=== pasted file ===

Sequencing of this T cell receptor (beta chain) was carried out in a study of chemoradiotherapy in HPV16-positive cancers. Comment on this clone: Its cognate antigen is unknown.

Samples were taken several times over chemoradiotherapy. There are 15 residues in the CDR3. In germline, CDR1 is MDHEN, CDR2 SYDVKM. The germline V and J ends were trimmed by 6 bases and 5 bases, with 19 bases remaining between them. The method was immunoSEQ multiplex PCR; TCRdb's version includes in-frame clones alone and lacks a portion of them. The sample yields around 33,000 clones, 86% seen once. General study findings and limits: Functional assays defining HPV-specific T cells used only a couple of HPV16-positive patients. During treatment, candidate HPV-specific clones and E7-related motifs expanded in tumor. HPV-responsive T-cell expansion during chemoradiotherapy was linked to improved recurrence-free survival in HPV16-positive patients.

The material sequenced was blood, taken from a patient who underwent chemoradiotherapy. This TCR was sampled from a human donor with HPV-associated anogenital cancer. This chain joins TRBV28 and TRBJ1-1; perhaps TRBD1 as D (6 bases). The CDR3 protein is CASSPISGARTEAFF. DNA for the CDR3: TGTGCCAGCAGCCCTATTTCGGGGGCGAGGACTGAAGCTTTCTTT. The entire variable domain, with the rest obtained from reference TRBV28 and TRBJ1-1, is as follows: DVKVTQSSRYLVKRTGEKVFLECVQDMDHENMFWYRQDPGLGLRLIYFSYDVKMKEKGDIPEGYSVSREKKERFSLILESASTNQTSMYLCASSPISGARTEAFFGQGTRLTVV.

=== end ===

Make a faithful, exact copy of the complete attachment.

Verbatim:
Sequencing of this T cell receptor (beta chain) was carried out in a study of chemoradiotherapy in HPV16-positive cancers. Comment on this clone: Its cognate antigen is unknown.

Samples were taken several times over chemoradiotherapy. There are 15 residues in the CDR3. In germline, CDR1 is MDHEN, CDR2 SYDVKM. The germline V and J ends were trimmed by 6 bases and 5 bases, with 19 bases remaining between them. The method was immunoSEQ multiplex PCR; TCRdb's version includes in-frame clones alone and lacks a portion of them. The sample yields around 33,000 clones, 86% seen once. General study findings and limits: Functional assays defining HPV-specific T cells used only a couple of HPV16-positive patients. During treatment, candidate HPV-specific clones and E7-related motifs expanded in tumor. HPV-responsive T-cell expansion during chemoradiotherapy was linked to improved recurrence-free survival in HPV16-positive patients.

The material sequenced was blood, taken from a patient who underwent chemoradiotherapy. This TCR was sampled from a human donor with HPV-associated anogenital cancer. This chain joins TRBV28 and TRBJ1-1; perhaps TRBD1 as D (6 bases). The CDR3 protein is CASSPISGARTEAFF. DNA for the CDR3: TGTGCCAGCAGCCCTATTTCGGGGGCGAGGACTGAAGCTTTCTTT. The entire variable domain, with the rest obtained from reference TRBV28 and TRBJ1-1, is as follows: DVKVTQSSRYLVKRTGEKVFLECVQDMDHENMFWYRQDPGLGLRLIYFSYDVKMKEKGDIPEGYSVSREKKERFSLILESASTNQTSMYLCASSPISGARTEAFFGQGTRLTVV.